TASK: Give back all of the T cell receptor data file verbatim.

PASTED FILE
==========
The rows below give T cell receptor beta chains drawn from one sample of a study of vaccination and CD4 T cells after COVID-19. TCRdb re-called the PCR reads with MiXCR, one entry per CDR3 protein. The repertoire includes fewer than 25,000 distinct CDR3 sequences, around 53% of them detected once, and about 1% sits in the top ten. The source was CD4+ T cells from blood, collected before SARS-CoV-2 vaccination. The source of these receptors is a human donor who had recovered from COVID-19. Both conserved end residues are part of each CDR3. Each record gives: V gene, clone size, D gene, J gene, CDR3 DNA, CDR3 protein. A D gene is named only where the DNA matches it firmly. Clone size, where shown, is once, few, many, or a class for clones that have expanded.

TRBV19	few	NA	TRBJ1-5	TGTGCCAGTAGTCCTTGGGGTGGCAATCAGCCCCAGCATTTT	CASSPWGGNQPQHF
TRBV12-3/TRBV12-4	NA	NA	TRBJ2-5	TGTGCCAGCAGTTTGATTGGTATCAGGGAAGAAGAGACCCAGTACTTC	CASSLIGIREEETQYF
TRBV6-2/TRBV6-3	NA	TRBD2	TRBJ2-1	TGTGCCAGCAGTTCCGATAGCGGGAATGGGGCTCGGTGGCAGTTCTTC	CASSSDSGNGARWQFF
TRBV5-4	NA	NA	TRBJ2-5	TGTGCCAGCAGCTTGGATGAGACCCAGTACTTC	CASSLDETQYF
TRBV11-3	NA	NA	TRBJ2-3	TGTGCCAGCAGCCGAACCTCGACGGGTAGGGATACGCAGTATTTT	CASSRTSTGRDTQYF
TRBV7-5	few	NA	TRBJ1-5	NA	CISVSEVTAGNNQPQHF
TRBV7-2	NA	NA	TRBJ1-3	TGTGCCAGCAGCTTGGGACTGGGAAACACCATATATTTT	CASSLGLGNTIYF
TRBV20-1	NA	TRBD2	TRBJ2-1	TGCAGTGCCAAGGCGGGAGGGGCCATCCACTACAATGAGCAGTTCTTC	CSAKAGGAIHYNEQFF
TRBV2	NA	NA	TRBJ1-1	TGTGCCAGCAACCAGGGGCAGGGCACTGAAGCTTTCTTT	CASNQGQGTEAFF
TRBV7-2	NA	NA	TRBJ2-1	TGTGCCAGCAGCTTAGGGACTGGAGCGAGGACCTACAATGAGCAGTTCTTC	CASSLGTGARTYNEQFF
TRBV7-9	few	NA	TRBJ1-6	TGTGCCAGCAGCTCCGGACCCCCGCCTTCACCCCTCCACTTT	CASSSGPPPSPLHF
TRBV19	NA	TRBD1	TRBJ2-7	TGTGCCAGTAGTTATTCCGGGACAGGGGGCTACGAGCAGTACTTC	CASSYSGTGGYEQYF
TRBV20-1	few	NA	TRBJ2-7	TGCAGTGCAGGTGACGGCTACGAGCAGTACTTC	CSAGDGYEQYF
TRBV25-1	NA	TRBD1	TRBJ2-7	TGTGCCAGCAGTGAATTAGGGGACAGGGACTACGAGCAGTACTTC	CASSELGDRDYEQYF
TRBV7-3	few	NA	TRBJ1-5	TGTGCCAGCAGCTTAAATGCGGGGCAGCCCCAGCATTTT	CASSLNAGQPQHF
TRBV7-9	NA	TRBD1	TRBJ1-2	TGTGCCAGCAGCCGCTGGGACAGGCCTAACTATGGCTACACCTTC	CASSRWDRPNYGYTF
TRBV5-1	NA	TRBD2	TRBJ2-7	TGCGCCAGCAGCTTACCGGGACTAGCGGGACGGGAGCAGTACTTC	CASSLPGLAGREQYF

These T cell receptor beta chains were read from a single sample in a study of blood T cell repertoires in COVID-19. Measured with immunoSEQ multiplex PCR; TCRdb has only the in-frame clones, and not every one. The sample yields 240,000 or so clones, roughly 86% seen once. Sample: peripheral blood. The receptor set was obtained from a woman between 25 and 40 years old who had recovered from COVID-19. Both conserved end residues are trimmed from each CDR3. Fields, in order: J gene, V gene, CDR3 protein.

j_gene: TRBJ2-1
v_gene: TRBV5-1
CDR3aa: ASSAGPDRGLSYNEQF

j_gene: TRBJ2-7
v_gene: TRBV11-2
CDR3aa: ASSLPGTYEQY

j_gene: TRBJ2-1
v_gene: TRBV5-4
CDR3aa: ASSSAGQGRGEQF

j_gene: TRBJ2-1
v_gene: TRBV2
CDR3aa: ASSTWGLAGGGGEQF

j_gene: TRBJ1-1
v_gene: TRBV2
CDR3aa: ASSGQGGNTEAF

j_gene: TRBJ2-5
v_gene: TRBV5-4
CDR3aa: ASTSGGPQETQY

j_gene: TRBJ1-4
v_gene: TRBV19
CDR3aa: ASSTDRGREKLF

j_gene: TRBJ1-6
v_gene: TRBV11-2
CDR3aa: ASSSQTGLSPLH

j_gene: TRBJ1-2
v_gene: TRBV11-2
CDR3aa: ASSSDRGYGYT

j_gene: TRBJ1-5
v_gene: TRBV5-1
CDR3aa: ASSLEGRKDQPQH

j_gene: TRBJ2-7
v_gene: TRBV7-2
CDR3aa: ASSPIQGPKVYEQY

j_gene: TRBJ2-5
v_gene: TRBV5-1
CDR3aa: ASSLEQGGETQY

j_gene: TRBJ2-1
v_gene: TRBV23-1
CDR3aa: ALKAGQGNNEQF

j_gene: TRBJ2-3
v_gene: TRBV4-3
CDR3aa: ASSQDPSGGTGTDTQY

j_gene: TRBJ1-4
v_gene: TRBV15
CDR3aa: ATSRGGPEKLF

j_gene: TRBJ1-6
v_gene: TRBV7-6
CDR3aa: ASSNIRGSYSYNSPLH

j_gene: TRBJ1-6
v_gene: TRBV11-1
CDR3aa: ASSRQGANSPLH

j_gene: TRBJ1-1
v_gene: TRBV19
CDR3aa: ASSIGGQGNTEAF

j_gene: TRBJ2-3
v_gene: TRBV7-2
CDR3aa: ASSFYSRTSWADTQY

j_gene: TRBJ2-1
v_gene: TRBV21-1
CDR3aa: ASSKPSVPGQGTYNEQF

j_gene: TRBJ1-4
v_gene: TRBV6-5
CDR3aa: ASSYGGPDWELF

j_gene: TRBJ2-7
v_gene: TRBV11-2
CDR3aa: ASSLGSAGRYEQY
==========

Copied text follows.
The rows below give T cell receptor beta chains drawn from one sample of a study of vaccination and CD4 T cells after COVID-19. TCRdb re-called the PCR reads with MiXCR, one entry per CDR3 protein. The repertoire includes fewer than 25,000 distinct CDR3 sequences, around 53% of them detected once, and about 1% sits in the top ten. The source was CD4+ T cells from blood, collected before SARS-CoV-2 vaccination. The source of these receptors is a human donor who had recovered from COVID-19. Both conserved end residues are part of each CDR3. Each record gives: V gene, clone size, D gene, J gene, CDR3 DNA, CDR3 protein. A D gene is named only where the DNA matches it firmly. Clone size, where shown, is once, few, many, or a class for clones that have expanded.

TRBV19	few	NA	TRBJ1-5	TGTGCCAGTAGTCCTTGGGGTGGCAATCAGCCCCAGCATTTT	CASSPWGGNQPQHF
TRBV12-3/TRBV12-4	NA	NA	TRBJ2-5	TGTGCCAGCAGTTTGATTGGTATCAGGGAAGAAGAGACCCAGTACTTC	CASSLIGIREEETQYF
TRBV6-2/TRBV6-3	NA	TRBD2	TRBJ2-1	TGTGCCAGCAGTTCCGATAGCGGGAATGGGGCTCGGTGGCAGTTCTTC	CASSSDSGNGARWQFF
TRBV5-4	NA	NA	TRBJ2-5	TGTGCCAGCAGCTTGGATGAGACCCAGTACTTC	CASSLDETQYF
TRBV11-3	NA	NA	TRBJ2-3	TGTGCCAGCAGCCGAACCTCGACGGGTAGGGATACGCAGTATTTT	CASSRTSTGRDTQYF
TRBV7-5	few	NA	TRBJ1-5	NA	CISVSEVTAGNNQPQHF
TRBV7-2	NA	NA	TRBJ1-3	TGTGCCAGCAGCTTGGGACTGGGAAACACCATATATTTT	CASSLGLGNTIYF
TRBV20-1	NA	TRBD2	TRBJ2-1	TGCAGTGCCAAGGCGGGAGGGGCCATCCACTACAATGAGCAGTTCTTC	CSAKAGGAIHYNEQFF
TRBV2	NA	NA	TRBJ1-1	TGTGCCAGCAACCAGGGGCAGGGCACTGAAGCTTTCTTT	CASNQGQGTEAFF
TRBV7-2	NA	NA	TRBJ2-1	TGTGCCAGCAGCTTAGGGACTGGAGCGAGGACCTACAATGAGCAGTTCTTC	CASSLGTGARTYNEQFF
TRBV7-9	few	NA	TRBJ1-6	TGTGCCAGCAGCTCCGGACCCCCGCCTTCACCCCTCCACTTT	CASSSGPPPSPLHF
TRBV19	NA	TRBD1	TRBJ2-7	TGTGCCAGTAGTTATTCCGGGACAGGGGGCTACGAGCAGTACTTC	CASSYSGTGGYEQYF
TRBV20-1	few	NA	TRBJ2-7	TGCAGTGCAGGTGACGGCTACGAGCAGTACTTC	CSAGDGYEQYF
TRBV25-1	NA	TRBD1	TRBJ2-7	TGTGCCAGCAGTGAATTAGGGGACAGGGACTACGAGCAGTACTTC	CASSELGDRDYEQYF
TRBV7-3	few	NA	TRBJ1-5	TGTGCCAGCAGCTTAAATGCGGGGCAGCCCCAGCATTTT	CASSLNAGQPQHF
TRBV7-9	NA	TRBD1	TRBJ1-2	TGTGCCAGCAGCCGCTGGGACAGGCCTAACTATGGCTACACCTTC	CASSRWDRPNYGYTF
TRBV5-1	NA	TRBD2	TRBJ2-7	TGCGCCAGCAGCTTACCGGGACTAGCGGGACGGGAGCAGTACTTC	CASSLPGLAGREQYF

These T cell receptor beta chains were read from a single sample in a study of blood T cell repertoires in COVID-19. Measured with immunoSEQ multiplex PCR; TCRdb has only the in-frame clones, and not every one. The sample yields 240,000 or so clones, roughly 86% seen once. Sample: peripheral blood. The receptor set was obtained from a woman between 25 and 40 years old who had recovered from COVID-19. Both conserved end residues are trimmed from each CDR3. Fields, in order: J gene, V gene, CDR3 protein.

j_gene: TRBJ2-1
v_gene: TRBV5-1
CDR3aa: ASSAGPDRGLSYNEQF

j_gene: TRBJ2-7
v_gene: TRBV11-2
CDR3aa: ASSLPGTYEQY

j_gene: TRBJ2-1
v_gene: TRBV5-4
CDR3aa: ASSSAGQGRGEQF

j_gene: TRBJ2-1
v_gene: TRBV2
CDR3aa: ASSTWGLAGGGGEQF

j_gene: TRBJ1-1
v_gene: TRBV2
CDR3aa: ASSGQGGNTEAF

j_gene: TRBJ2-5
v_gene: TRBV5-4
CDR3aa: ASTSGGPQETQY

j_gene: TRBJ1-4
v_gene: TRBV19
CDR3aa: ASSTDRGREKLF

j_gene: TRBJ1-6
v_gene: TRBV11-2
CDR3aa: ASSSQTGLSPLH

j_gene: TRBJ1-2
v_gene: TRBV11-2
CDR3aa: ASSSDRGYGYT

j_gene: TRBJ1-5
v_gene: TRBV5-1
CDR3aa: ASSLEGRKDQPQH

j_gene: TRBJ2-7
v_gene: TRBV7-2
CDR3aa: ASSPIQGPKVYEQY

j_gene: TRBJ2-5
v_gene: TRBV5-1
CDR3aa: ASSLEQGGETQY

j_gene: TRBJ2-1
v_gene: TRBV23-1
CDR3aa: ALKAGQGNNEQF

j_gene: TRBJ2-3
v_gene: TRBV4-3
CDR3aa: ASSQDPSGGTGTDTQY

j_gene: TRBJ1-4
v_gene: TRBV15
CDR3aa: ATSRGGPEKLF

j_gene: TRBJ1-6
v_gene: TRBV7-6
CDR3aa: ASSNIRGSYSYNSPLH

j_gene: TRBJ1-6
v_gene: TRBV11-1
CDR3aa: ASSRQGANSPLH

j_gene: TRBJ1-1
v_gene: TRBV19
CDR3aa: ASSIGGQGNTEAF

j_gene: TRBJ2-3
v_gene: TRBV7-2
CDR3aa: ASSFYSRTSWADTQY

j_gene: TRBJ2-1
v_gene: TRBV21-1
CDR3aa: ASSKPSVPGQGTYNEQF

j_gene: TRBJ1-4
v_gene: TRBV6-5
CDR3aa: ASSYGGPDWELF

j_gene: TRBJ2-7
v_gene: TRBV11-2
CDR3aa: ASSLGSAGRYEQY